for National Geographic News
Powerful magnetic waves in the sun's atmosphere may be the energy source that drives the solar wind, a suite of new studies from a Japanese-led mission reports.
These so-called Alfvén waves were first predicted by Swedish physicist Hannes Alfvén, who won the 1970 Nobel Prize in Physics for his theory. (Read about the winners of this year's physics Nobel.)
The new studies of these waves were made possible by high-resolution instruments on the Hinode satellite, which was launched in September 2006.
Hinode, which means "sunrise" in English, is a joint mission of the Japanese Aerospace Exploration Agency (JAXA), NASA, the Particle Physics and Astronomy Research Council (PPARC), and the European Space Agency (ESA).
The orbiter's instruments allowed researchers to take rapid-fire pictures of various solar structures (see a March 21, 2007, Hinode image of the sun's turbulent magnetic field.)
Certain images were then combined into movielike photo sequences that showed how several solar structures interact with the long-suspected magnetic waves.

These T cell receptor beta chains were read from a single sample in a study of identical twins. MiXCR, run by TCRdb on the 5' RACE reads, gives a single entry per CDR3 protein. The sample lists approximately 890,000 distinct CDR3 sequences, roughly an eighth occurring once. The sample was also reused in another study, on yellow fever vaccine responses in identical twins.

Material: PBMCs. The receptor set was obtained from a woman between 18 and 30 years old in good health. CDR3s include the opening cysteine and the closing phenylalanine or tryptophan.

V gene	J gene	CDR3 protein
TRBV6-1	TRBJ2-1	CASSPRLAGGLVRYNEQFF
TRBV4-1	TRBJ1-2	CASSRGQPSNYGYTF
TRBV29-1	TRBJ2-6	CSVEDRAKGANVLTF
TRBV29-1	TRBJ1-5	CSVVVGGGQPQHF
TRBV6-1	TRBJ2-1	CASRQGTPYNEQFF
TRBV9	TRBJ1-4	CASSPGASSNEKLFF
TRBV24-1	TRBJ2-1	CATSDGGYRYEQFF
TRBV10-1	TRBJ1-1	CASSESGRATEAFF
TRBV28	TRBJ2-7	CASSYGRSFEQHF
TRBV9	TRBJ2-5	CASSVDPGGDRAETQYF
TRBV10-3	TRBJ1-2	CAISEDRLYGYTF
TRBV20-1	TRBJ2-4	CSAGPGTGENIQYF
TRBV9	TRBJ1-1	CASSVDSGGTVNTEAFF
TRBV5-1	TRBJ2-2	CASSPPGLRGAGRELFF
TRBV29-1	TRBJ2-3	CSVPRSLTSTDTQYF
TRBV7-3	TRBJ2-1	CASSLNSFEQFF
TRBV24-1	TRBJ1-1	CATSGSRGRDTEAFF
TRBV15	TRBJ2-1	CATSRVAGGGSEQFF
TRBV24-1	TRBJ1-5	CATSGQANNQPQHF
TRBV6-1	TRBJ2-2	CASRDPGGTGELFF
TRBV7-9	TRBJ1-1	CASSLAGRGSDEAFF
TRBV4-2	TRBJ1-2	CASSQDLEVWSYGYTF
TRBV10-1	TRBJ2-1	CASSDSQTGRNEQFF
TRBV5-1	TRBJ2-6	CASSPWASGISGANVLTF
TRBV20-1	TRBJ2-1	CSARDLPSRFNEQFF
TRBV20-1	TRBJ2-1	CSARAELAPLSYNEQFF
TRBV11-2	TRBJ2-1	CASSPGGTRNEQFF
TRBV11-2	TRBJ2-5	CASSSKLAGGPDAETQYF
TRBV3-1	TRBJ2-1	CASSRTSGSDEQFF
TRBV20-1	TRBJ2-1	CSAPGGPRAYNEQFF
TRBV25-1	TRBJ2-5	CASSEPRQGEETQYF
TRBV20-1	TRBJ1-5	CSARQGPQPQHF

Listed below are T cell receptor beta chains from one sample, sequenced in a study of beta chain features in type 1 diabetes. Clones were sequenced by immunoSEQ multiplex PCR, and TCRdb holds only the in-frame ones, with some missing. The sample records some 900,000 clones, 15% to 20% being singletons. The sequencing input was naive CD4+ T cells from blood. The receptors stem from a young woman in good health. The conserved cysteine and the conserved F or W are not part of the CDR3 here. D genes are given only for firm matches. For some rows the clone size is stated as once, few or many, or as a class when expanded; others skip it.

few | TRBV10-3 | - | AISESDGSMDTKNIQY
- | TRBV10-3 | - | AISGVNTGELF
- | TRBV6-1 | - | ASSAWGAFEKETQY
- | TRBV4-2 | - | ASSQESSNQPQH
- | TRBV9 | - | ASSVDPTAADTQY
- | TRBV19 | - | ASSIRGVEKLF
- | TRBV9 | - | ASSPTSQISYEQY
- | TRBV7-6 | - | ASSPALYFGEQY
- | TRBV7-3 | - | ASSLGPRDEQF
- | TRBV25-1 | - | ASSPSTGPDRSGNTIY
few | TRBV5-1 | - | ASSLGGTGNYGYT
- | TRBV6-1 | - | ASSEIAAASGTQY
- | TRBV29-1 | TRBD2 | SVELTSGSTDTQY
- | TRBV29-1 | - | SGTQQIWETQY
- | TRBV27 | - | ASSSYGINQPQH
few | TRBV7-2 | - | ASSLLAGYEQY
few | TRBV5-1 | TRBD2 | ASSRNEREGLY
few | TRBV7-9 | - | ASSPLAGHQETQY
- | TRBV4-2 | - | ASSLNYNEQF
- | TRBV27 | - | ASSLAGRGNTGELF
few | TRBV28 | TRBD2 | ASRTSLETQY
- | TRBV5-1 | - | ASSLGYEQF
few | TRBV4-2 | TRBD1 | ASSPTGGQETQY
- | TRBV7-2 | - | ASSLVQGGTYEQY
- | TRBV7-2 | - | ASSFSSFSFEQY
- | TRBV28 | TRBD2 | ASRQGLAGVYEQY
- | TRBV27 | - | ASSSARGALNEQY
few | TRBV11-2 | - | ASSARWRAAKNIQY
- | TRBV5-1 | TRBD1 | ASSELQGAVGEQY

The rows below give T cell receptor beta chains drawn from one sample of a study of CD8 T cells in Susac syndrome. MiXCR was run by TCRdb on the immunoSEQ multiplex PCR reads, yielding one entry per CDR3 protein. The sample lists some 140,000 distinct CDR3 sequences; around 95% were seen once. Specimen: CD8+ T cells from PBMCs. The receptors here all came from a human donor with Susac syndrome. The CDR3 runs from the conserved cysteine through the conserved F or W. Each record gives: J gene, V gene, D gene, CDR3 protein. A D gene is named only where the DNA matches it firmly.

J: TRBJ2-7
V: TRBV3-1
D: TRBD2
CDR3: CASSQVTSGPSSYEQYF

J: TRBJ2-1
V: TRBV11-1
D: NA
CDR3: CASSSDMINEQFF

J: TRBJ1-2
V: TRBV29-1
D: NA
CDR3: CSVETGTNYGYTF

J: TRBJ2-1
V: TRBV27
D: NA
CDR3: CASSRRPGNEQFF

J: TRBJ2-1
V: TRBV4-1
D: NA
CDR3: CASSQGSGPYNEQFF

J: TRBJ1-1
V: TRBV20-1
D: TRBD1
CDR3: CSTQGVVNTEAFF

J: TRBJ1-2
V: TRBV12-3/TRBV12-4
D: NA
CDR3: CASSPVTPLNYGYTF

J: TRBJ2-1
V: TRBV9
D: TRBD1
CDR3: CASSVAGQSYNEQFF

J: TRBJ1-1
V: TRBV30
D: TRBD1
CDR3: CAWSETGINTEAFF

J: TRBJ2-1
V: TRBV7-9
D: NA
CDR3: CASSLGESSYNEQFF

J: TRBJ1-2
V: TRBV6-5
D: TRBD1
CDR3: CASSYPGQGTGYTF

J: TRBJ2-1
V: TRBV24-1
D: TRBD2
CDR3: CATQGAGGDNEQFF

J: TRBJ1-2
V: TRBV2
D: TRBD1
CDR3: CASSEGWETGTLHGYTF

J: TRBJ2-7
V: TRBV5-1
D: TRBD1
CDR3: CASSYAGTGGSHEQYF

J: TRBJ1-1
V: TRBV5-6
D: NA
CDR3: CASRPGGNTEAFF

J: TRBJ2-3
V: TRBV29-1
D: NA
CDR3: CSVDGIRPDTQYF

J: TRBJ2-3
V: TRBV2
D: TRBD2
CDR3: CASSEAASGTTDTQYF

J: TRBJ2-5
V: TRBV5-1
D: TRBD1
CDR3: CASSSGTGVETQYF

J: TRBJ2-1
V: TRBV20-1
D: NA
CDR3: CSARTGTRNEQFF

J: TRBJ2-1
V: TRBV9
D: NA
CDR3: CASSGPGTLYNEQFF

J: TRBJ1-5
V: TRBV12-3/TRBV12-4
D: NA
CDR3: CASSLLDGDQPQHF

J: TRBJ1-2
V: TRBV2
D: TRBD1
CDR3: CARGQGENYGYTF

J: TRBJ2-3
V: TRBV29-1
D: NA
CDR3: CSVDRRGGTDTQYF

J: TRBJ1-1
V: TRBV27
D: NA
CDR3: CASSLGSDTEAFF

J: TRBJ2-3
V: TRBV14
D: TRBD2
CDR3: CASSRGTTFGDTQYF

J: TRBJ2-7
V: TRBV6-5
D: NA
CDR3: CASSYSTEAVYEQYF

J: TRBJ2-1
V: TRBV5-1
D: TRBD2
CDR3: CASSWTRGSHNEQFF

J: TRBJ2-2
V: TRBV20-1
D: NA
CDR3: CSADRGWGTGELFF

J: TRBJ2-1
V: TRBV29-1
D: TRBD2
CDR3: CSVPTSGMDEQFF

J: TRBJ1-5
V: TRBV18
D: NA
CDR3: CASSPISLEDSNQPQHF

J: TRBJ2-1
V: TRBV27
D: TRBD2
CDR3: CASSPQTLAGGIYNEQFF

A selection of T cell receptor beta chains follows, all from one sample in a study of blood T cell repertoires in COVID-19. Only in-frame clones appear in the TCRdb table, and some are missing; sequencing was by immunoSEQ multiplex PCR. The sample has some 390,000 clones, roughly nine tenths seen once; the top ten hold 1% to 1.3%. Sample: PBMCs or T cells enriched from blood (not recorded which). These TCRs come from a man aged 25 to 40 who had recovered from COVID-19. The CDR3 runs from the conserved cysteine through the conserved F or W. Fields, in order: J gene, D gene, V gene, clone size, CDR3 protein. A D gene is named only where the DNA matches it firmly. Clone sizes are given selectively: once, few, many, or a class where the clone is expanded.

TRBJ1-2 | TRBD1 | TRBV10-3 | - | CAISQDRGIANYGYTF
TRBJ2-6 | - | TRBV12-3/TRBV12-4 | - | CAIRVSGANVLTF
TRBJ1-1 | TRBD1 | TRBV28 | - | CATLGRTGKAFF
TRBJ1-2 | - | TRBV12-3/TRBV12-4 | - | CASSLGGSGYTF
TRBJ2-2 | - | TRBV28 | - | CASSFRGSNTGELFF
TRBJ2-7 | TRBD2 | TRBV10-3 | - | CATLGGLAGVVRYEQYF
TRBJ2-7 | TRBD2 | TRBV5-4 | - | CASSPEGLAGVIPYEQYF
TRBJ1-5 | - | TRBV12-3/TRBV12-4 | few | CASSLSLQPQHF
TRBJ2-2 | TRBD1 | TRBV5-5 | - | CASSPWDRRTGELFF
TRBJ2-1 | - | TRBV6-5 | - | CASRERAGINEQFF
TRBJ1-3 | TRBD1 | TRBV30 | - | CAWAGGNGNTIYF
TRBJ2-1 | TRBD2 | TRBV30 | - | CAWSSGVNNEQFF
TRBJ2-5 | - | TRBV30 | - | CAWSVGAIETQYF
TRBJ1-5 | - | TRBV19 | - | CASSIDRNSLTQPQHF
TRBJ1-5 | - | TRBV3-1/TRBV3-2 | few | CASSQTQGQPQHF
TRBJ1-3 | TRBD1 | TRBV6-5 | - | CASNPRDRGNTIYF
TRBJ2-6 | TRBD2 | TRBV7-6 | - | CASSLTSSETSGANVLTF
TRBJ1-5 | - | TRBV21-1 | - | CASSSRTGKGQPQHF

"These observations are unprecedented," said Jonathan Cirtain, a solar astrophysicist at NASA's Marshall Space Flight Center in Huntsville, Alabama. "It's just like [the features] are waving at you."
Three different teams, including one led by Cirtain, announce the find in tomorrow's issue of the journal Science.
Like Plucking Guitar Strings
The solar wind sweeps charged particles through space at speeds of about two million miles (three million kilometers) an hour—meaning that charged particles from the sun reach Earth's orbit within a couple of days.
"We live in the atmosphere of the sun," said Bart de Pontieu, a solar physicist at Lockheed Martin Corporation's Solar and Astrophysics Laboratory in Palo Alto, California.
De Pontieu is lead author of another of the new Alfvén wave studies.
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